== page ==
Other potential hazards in truck repair shops are confined spaces, fall protection (e.g., oil change pit), vehicle lifts, compressed gas cylinders used in welding, exit markings and accessibility, and air quality (e.g., carbon monoxide). Schlumper suggested renderers to access the OSHA website for the automotive repair standards.

He next warned that hazard communication changes under OSHA go into effect December 1, 2013. By this date, employers must have trained all employees on the new Globally Harmonized System labels and Safety Data Sheet format (“Material” will no longer be part of the document), although compliance dates for using the new labels and data sheets aren’t until 2015 and 2016. Schlumper again mentioned accessing OSHA’s website as renderers will have to use the new Safety Data Sheets for their customers.

Starkey continued the discussion on safety, noting that there isn’t much difference between food safety and worker safety, with the biggest challenge being changing the attitude and culture of employees caring after safety. He presented some simple housekeeping tasks as keeping work areas clear of tools and cleaning floors for grease buildup to prevent falls. Starkey also advised monthly testing of low-water cutoffs on boilers after four incidences in the past six weeks that fortunately didn’t result in any injuries but did cause millions of dollars in equipment damage. One renderer commented that everything workers deal with in a rendering plant is hot so burns are common. Wearing long sleeves and gloves helps to prevent burns that occur mostly on the hands and arms, and highly visible uniforms that include hard hats and hydrogen sulfide (H2S) monitors also help keep workers safe.

Another renderer said a recent fatality in Europe involved vapor steam from a cooker an employee was working on.

“Don’t forget to treat vapor as an energy source,” Starkey warned. He then urged open communication with workers that encourages reporting any safety issue, and reminded all to include office and lab workers in the safety realm.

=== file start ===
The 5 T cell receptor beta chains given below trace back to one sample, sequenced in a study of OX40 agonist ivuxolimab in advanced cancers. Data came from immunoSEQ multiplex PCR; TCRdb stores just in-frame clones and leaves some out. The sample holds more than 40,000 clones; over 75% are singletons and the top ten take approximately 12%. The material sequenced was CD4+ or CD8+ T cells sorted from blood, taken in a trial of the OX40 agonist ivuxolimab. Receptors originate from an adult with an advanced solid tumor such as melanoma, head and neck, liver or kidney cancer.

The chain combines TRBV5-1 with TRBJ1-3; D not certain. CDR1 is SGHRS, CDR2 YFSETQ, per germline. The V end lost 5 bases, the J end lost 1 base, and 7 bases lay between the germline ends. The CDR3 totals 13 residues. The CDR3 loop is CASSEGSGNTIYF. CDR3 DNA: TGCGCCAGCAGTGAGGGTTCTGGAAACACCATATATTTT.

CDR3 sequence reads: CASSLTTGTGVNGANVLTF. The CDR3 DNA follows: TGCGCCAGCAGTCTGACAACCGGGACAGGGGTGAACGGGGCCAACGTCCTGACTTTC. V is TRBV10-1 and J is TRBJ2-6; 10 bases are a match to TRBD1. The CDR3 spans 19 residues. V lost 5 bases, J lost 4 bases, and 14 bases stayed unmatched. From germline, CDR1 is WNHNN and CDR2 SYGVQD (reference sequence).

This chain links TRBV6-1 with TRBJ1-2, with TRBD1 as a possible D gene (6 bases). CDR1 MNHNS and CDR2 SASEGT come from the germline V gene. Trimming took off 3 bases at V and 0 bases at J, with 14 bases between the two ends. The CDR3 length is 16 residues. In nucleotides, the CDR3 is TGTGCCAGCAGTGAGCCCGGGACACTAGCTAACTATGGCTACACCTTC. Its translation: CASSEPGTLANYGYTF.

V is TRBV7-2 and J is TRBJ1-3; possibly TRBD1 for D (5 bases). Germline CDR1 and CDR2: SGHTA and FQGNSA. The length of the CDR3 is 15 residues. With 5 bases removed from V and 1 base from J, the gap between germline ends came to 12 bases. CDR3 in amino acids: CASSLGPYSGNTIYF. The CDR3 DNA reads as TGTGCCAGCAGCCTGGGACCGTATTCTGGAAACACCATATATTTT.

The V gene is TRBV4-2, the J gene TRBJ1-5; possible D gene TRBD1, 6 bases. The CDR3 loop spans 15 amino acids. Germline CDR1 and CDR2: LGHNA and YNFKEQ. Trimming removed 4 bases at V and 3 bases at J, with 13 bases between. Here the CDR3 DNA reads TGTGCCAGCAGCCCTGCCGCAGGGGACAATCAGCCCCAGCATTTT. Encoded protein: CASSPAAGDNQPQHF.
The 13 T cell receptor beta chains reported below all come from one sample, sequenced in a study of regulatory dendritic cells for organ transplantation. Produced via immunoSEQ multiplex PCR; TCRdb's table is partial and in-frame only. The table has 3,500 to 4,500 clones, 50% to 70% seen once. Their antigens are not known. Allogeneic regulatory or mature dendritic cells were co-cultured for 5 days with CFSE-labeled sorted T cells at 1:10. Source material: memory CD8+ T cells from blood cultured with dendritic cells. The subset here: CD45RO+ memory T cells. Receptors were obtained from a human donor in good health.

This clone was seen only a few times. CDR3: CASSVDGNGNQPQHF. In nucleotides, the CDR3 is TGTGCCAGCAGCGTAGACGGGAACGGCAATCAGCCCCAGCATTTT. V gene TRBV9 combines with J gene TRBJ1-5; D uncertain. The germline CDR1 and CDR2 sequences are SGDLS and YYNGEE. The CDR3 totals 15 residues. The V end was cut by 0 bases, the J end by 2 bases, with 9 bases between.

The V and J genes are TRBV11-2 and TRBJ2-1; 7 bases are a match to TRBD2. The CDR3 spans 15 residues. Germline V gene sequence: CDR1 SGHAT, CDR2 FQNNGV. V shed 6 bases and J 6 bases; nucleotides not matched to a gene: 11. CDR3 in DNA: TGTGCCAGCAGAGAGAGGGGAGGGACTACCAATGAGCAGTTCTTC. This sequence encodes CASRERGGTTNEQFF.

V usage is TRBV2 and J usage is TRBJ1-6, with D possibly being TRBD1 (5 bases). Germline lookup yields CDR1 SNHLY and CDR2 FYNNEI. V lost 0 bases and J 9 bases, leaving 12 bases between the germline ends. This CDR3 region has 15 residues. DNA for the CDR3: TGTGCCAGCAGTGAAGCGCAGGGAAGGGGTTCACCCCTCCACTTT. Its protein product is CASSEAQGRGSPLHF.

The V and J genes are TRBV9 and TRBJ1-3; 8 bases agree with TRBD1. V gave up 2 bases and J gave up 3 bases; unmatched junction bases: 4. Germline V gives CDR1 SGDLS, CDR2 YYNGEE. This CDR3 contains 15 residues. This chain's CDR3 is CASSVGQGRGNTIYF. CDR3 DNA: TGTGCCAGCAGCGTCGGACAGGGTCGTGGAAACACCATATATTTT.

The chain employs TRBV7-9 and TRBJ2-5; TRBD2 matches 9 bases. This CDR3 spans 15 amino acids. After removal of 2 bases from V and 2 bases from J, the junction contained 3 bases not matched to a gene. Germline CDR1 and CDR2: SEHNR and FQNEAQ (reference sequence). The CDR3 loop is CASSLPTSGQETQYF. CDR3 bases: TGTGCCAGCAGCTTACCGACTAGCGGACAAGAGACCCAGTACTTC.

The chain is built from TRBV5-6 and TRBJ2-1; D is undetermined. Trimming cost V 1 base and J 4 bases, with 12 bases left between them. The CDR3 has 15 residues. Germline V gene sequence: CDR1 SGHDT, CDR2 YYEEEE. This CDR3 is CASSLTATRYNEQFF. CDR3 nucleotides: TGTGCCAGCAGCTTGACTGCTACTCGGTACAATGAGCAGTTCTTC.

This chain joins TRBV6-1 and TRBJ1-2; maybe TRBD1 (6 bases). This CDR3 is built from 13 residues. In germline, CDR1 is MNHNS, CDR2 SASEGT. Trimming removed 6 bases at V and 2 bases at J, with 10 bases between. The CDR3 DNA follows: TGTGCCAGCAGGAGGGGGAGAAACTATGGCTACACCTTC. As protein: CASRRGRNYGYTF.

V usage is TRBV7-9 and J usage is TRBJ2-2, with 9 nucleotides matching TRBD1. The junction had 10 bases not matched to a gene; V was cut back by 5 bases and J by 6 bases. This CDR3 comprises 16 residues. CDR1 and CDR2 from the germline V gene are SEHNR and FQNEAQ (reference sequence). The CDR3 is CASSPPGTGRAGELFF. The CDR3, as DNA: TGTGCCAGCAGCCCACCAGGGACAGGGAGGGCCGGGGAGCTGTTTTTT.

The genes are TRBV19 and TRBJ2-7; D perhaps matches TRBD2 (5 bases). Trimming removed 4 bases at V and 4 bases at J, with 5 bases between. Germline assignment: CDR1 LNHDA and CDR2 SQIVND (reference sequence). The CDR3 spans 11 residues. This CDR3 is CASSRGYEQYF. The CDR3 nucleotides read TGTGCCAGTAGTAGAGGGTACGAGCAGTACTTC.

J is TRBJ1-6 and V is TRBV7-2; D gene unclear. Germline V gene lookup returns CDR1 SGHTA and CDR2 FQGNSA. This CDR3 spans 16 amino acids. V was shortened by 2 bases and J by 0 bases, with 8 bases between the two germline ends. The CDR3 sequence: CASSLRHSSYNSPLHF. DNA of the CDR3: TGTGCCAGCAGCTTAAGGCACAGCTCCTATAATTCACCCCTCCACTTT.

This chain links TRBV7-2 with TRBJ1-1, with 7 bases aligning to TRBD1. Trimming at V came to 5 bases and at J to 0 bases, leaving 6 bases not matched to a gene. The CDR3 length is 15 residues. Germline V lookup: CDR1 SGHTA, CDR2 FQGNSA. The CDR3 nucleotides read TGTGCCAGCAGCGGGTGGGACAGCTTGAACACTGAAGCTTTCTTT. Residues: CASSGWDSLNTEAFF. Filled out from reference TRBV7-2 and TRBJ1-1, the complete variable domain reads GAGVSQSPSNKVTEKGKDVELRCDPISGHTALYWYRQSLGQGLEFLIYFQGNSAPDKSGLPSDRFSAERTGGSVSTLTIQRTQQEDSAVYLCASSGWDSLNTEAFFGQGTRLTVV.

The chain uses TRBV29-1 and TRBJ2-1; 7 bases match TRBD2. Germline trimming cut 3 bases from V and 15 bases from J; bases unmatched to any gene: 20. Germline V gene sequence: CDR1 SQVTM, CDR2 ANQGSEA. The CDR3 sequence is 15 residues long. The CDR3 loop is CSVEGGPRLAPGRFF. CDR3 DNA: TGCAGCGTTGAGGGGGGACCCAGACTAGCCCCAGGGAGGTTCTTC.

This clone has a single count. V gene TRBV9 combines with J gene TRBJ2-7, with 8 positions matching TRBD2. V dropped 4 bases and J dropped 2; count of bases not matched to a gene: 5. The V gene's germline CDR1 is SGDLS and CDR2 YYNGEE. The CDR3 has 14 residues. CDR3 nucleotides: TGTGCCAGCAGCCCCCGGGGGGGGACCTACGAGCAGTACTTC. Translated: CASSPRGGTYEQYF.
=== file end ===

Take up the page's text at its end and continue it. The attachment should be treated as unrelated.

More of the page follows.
Focusing on H2S was Steve Harris, Tyson, who described the colorless, flammable gas as having an offensive odor similar to rotten eggs. H2S is the result of a natural breakdown of organic materials (e.g., feathers, blood, and offal) that can affect one’s ability to smell at higher levels and cause immediate collapse or unconsciousness at very high levels so monitors in the plant and on worker’s uniforms are essential to keep employees safe. OSHA allows a maximum level of 20 parts per million (PPM) during an eight hour shift, but Tyson’s guideline and action limit is 10 ppm.

Worker education and signage on H2S throughout the rendering facility are imperative, as is proper ventilation. Tyson has spent about $25 million over the past 10 years in ventilation equipment in the plant and in tanker trailers.

“You can’t put a price tag on a person’s life or health,” Harris stated. Fans have been a big part of those upgrades. “We have fans in our plant like Bubba Gump has shrimp.” Strategically placed floor fans in Tyson’s plants help disburse any small amounts of H2S, a “Big Ass” fan (huge slow moving blades) in high ceilings keeps air flowing, and an air tunnel pulls fresh air from the outside and disperses it across meat cookers.

“The money you spend on safety is money well spent,” Harris concluded.

Wrapping up the two-day seminar was David Davis, Hydro Solutions, who discussed air scrubbers, commenting that renderers should do as much as they can mechanically to remove odors before using chemicals.


December 2013 RENDER | back